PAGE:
The only way to make sense of such an array of wines is to have a notional 'shopping list' before you go in. We were looking for a really typical but inexpensive Sauvignon Blanc, at either Touraine AOC or vin de pays level, first and foremost. After that I was hoping to find a good red wine or two, because we have had a definite if select following for our previous Loire red, the Bourgueil from the Domaine le Petit Bondieu, and nothing in our current list quite compares to the freshness and velvety grip that the Cabernet Francs and Côts (aka Malbecs) of the Loire can offer.
Cyril had a personal quest to sample as many of the very special and expensive sweet wines of the region as possible. Despite their excellence, they're practically non-starters for the Irish market: very expensive and with unfamiliar names. There's only so much horizon-broadening Bubble Brothers can take on at a time.
We were delighted to make the personal acquaintance of our existing suppliers of Pouilly-Fumé. Franck Champeau, in the middle of the picture here, gave us a chance to try the new vintage of the Pouilly-Fumé we already stock as well as of his other wines: a Pouilly-sur-Loire made from the ancient variety Chasselas, and two premium Pouilly-Fumé cuvées: the 'Silex' and the 'Vieilles Vignes', both from flinty clay soils. 'Vieilles Vignes' seems to be a bit of a modish label generally at the moment, but the Champeaus' VV is given the distinction of oak aging and is further distinguished for an oaked Sauvignon, in my view, by being very nice drinking. I'm not sure we intend to expand our range, because the basic Pouilly-Fumé is so good, but the possibilities are there.
We were treated to very warm welcomes all round. The Ibis hotel in Nantes was wholly adequate, but the chambre d'hôte accommodation
that Cyril organized in the heart of the Chinon district was, like many a gîte, superb. If you need a base in the Loire Valley, we recommend it. The picture with the vines shows Chinon in the distance, where we dined extremely well at La Treille, on a menu featuring the use of sweet woodruff (Galium odoratum). What you can't see in the picture, and what I didn't get a shot of, was the great globes of mistletoe that colonized the treescape just about everywhere we went, like ominous shadows on a chest x-ray. Some trees were almost solid with it. Is there anywhere in Ireland like that?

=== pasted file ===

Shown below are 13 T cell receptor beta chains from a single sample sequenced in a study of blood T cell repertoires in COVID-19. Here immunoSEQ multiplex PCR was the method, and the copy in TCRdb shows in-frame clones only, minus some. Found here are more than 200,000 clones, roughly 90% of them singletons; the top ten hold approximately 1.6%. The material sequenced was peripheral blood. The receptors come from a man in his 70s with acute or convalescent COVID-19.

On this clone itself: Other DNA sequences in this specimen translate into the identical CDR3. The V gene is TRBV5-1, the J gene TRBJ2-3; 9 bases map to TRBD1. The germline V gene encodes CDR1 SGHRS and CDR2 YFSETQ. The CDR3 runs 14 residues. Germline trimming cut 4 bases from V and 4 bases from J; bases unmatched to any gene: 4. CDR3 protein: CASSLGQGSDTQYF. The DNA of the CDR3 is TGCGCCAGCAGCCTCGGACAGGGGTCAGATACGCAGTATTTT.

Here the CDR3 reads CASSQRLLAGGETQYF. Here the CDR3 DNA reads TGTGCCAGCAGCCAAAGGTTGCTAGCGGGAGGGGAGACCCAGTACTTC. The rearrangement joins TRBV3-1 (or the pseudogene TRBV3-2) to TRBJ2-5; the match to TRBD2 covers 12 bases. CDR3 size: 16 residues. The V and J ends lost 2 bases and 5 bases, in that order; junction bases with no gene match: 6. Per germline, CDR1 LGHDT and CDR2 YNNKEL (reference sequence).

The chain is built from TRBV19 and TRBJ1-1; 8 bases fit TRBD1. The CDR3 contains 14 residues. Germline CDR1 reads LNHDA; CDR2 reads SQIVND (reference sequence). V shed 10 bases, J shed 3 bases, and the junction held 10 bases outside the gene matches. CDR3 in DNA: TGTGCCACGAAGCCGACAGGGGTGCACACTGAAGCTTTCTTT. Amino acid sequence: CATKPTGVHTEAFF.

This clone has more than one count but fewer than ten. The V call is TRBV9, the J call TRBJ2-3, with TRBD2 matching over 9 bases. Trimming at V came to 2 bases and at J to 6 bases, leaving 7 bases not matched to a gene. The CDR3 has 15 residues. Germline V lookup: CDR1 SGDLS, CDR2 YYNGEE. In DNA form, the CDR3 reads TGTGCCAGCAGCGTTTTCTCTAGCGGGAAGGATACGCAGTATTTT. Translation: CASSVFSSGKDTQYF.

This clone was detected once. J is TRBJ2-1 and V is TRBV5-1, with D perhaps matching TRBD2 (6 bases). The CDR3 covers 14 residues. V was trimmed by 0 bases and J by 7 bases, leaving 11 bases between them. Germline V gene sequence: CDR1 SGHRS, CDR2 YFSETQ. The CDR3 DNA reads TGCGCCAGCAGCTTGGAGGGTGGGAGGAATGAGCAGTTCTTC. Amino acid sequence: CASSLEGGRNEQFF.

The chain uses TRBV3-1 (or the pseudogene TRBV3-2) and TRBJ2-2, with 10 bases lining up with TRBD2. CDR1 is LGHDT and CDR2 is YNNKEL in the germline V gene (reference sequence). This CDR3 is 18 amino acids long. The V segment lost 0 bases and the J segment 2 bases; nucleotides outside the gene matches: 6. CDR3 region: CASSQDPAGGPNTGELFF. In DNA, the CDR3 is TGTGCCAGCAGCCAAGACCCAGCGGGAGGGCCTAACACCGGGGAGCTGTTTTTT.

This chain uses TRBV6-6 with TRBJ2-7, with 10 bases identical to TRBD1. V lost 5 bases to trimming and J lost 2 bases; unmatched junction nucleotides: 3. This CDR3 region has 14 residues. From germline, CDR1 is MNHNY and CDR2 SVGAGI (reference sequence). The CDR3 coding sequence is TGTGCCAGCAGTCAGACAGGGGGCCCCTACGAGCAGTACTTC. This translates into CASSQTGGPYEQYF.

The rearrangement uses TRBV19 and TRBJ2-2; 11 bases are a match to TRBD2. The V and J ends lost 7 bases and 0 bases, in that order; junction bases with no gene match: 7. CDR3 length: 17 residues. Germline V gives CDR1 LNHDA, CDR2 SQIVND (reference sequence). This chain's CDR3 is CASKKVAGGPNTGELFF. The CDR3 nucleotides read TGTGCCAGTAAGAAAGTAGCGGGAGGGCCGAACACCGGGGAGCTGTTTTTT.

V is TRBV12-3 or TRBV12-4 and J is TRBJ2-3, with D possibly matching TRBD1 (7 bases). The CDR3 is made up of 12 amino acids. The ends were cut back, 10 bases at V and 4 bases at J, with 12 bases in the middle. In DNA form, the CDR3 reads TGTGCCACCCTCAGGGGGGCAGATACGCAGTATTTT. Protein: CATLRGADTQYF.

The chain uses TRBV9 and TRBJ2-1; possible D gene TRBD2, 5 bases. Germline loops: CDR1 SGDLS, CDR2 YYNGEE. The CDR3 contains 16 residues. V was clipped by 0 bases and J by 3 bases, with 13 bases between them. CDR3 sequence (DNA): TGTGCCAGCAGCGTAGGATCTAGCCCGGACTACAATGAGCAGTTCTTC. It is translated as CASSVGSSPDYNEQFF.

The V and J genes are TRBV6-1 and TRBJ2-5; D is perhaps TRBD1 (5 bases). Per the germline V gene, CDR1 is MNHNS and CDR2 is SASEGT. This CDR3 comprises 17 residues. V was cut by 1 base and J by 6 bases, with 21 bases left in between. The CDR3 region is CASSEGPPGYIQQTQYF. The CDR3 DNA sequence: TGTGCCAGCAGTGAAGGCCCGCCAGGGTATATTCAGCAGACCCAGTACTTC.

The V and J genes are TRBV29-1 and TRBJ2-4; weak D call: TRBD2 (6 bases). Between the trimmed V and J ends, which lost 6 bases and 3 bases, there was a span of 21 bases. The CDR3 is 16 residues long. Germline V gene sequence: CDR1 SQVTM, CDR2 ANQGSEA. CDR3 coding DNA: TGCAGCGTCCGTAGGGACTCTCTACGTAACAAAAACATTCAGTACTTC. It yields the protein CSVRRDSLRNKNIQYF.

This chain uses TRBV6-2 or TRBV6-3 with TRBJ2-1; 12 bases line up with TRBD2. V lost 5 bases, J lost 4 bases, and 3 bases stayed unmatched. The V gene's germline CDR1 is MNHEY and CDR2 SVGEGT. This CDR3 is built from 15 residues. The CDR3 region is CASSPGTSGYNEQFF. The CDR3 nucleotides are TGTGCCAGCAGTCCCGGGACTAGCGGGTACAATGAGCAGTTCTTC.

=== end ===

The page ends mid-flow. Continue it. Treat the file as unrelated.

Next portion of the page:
We accompanied the meal with two different cuvées of Chinon from Nicolas Grosbois, who you can see in the picture right, and who extended a very warm welcome to us despite being very busy indeed on his stand at the Salon. The enthusiasm of the young winemakers we met and their broad knowledge of wines and techniques from all over the world would give you hope for the future of French wine. A good few of them seem to have the right ideas about the marketing side of things too.
Now we're back at the ranch, there's plenty to do, as the people we talked to submit their proposals, offers, &c. &c. I think we have more than a couple of definites lined up already, and I'm determined to add one or two of the really magnificent and characteristic reds we tried to the BB list. Jam-juice they ain't, but I think if Gary Vaynerchuk at Wine Library TV is prepared to give them a go - here's a Bourgueil - and he tried a Chinon too, at the same time as the Montirius wine I wrote about earlier - with his chiefly American clientele, we shouldn't be shy.
I'll let you know what emerges from the melting pot. Don't want to give too much away until we sign on the dotted line and the final decisions are made.
Though, breaking news, I have placed my order with Alessandro Speri for his fabulous, grown-up but satin-smooth Argentinian Malbec, Prodigo.
PS nearly forgot, and only found out the day before I left Cork: the Salon in Angers hosted an inaugural blogging trophy for the wine world, with prizes for a Loire Valley blogger, a French one and a world-wide one. Goes with what I said about one or two people taking a wider view of marketing. Nonetheless, nobody was able to tell me who had won, of course - French bureaucracy and all that. But thanks to Vitiblog, I found a link and here are the results: I've left the link to the French page, but you can choose a Google translation into English if you like.